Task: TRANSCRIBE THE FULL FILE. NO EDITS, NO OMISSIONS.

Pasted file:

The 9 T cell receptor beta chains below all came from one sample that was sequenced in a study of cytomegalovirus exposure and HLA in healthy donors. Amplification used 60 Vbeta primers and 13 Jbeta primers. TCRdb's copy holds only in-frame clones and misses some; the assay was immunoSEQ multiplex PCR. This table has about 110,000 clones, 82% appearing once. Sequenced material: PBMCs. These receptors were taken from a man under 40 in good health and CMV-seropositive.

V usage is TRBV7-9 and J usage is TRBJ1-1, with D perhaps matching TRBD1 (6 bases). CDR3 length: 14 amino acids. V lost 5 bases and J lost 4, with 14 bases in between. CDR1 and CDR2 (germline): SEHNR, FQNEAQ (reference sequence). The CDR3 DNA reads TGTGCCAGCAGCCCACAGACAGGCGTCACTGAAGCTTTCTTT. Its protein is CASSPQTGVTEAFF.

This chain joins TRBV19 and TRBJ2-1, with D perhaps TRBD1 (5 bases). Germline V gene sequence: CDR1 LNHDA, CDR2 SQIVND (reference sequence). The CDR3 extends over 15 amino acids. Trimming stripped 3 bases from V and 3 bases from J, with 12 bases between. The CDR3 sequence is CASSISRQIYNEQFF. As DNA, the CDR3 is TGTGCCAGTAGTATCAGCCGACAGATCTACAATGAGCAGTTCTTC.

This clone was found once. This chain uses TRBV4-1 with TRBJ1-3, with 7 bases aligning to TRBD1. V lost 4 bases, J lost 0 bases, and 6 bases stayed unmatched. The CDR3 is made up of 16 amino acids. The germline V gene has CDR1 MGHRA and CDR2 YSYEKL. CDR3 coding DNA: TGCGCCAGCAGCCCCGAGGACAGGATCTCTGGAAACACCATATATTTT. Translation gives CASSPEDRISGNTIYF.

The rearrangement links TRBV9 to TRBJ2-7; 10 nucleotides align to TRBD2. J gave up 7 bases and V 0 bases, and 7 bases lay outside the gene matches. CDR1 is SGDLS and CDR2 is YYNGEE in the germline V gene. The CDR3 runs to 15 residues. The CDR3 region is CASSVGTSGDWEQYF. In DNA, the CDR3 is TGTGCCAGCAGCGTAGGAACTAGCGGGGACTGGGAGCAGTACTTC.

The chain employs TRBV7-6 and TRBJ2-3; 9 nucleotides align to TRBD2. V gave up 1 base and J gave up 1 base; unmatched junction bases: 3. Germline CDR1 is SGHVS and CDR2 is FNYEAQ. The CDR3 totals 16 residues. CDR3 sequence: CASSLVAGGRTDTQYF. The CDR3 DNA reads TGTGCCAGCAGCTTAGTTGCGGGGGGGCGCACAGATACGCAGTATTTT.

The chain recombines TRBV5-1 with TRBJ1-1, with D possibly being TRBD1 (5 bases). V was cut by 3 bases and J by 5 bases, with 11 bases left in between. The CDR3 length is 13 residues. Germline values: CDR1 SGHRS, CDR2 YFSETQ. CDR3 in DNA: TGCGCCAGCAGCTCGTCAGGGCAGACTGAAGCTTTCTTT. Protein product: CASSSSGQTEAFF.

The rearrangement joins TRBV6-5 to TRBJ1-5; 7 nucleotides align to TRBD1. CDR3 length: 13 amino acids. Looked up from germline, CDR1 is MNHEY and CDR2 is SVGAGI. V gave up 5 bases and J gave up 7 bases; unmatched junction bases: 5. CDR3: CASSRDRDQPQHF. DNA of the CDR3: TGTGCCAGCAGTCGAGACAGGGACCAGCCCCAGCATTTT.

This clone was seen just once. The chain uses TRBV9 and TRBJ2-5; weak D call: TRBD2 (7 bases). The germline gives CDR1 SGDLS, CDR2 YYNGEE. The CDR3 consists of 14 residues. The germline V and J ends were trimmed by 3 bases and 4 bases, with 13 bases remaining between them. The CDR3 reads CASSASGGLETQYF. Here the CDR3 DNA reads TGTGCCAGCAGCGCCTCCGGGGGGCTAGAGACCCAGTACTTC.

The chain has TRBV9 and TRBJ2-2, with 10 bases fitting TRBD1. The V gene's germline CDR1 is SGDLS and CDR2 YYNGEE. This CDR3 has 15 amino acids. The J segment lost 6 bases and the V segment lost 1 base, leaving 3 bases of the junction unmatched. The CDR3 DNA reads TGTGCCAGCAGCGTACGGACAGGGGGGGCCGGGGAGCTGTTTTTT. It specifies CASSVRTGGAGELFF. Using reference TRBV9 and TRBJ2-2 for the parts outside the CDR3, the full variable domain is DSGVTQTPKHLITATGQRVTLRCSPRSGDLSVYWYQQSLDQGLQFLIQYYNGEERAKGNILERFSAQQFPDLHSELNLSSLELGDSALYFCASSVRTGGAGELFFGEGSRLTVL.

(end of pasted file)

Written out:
The 9 T cell receptor beta chains below all came from one sample that was sequenced in a study of cytomegalovirus exposure and HLA in healthy donors. Amplification used 60 Vbeta primers and 13 Jbeta primers. TCRdb's copy holds only in-frame clones and misses some; the assay was immunoSEQ multiplex PCR. This table has about 110,000 clones, 82% appearing once. Sequenced material: PBMCs. These receptors were taken from a man under 40 in good health and CMV-seropositive.

V usage is TRBV7-9 and J usage is TRBJ1-1, with D perhaps matching TRBD1 (6 bases). CDR3 length: 14 amino acids. V lost 5 bases and J lost 4, with 14 bases in between. CDR1 and CDR2 (germline): SEHNR, FQNEAQ (reference sequence). The CDR3 DNA reads TGTGCCAGCAGCCCACAGACAGGCGTCACTGAAGCTTTCTTT. Its protein is CASSPQTGVTEAFF.

This chain joins TRBV19 and TRBJ2-1, with D perhaps TRBD1 (5 bases). Germline V gene sequence: CDR1 LNHDA, CDR2 SQIVND (reference sequence). The CDR3 extends over 15 amino acids. Trimming stripped 3 bases from V and 3 bases from J, with 12 bases between. The CDR3 sequence is CASSISRQIYNEQFF. As DNA, the CDR3 is TGTGCCAGTAGTATCAGCCGACAGATCTACAATGAGCAGTTCTTC.

This clone was found once. This chain uses TRBV4-1 with TRBJ1-3, with 7 bases aligning to TRBD1. V lost 4 bases, J lost 0 bases, and 6 bases stayed unmatched. The CDR3 is made up of 16 amino acids. The germline V gene has CDR1 MGHRA and CDR2 YSYEKL. CDR3 coding DNA: TGCGCCAGCAGCCCCGAGGACAGGATCTCTGGAAACACCATATATTTT. Translation gives CASSPEDRISGNTIYF.

The rearrangement links TRBV9 to TRBJ2-7; 10 nucleotides align to TRBD2. J gave up 7 bases and V 0 bases, and 7 bases lay outside the gene matches. CDR1 is SGDLS and CDR2 is YYNGEE in the germline V gene. The CDR3 runs to 15 residues. The CDR3 region is CASSVGTSGDWEQYF. In DNA, the CDR3 is TGTGCCAGCAGCGTAGGAACTAGCGGGGACTGGGAGCAGTACTTC.

The chain employs TRBV7-6 and TRBJ2-3; 9 nucleotides align to TRBD2. V gave up 1 base and J gave up 1 base; unmatched junction bases: 3. Germline CDR1 is SGHVS and CDR2 is FNYEAQ. The CDR3 totals 16 residues. CDR3 sequence: CASSLVAGGRTDTQYF. The CDR3 DNA reads TGTGCCAGCAGCTTAGTTGCGGGGGGGCGCACAGATACGCAGTATTTT.

The chain recombines TRBV5-1 with TRBJ1-1, with D possibly being TRBD1 (5 bases). V was cut by 3 bases and J by 5 bases, with 11 bases left in between. The CDR3 length is 13 residues. Germline values: CDR1 SGHRS, CDR2 YFSETQ. CDR3 in DNA: TGCGCCAGCAGCTCGTCAGGGCAGACTGAAGCTTTCTTT. Protein product: CASSSSGQTEAFF.

The rearrangement joins TRBV6-5 to TRBJ1-5; 7 nucleotides align to TRBD1. CDR3 length: 13 amino acids. Looked up from germline, CDR1 is MNHEY and CDR2 is SVGAGI. V gave up 5 bases and J gave up 7 bases; unmatched junction bases: 5. CDR3: CASSRDRDQPQHF. DNA of the CDR3: TGTGCCAGCAGTCGAGACAGGGACCAGCCCCAGCATTTT.

This clone was seen just once. The chain uses TRBV9 and TRBJ2-5; weak D call: TRBD2 (7 bases). The germline gives CDR1 SGDLS, CDR2 YYNGEE. The CDR3 consists of 14 residues. The germline V and J ends were trimmed by 3 bases and 4 bases, with 13 bases remaining between them. The CDR3 reads CASSASGGLETQYF. Here the CDR3 DNA reads TGTGCCAGCAGCGCCTCCGGGGGGCTAGAGACCCAGTACTTC.

The chain has TRBV9 and TRBJ2-2, with 10 bases fitting TRBD1. The V gene's germline CDR1 is SGDLS and CDR2 YYNGEE. This CDR3 has 15 amino acids. The J segment lost 6 bases and the V segment lost 1 base, leaving 3 bases of the junction unmatched. The CDR3 DNA reads TGTGCCAGCAGCGTACGGACAGGGGGGGCCGGGGAGCTGTTTTTT. It specifies CASSVRTGGAGELFF. Using reference TRBV9 and TRBJ2-2 for the parts outside the CDR3, the full variable domain is DSGVTQTPKHLITATGQRVTLRCSPRSGDLSVYWYQQSLDQGLQFLIQYYNGEERAKGNILERFSAQQFPDLHSELNLSSLELGDSALYFCASSVRTGGAGELFFGEGSRLTVL.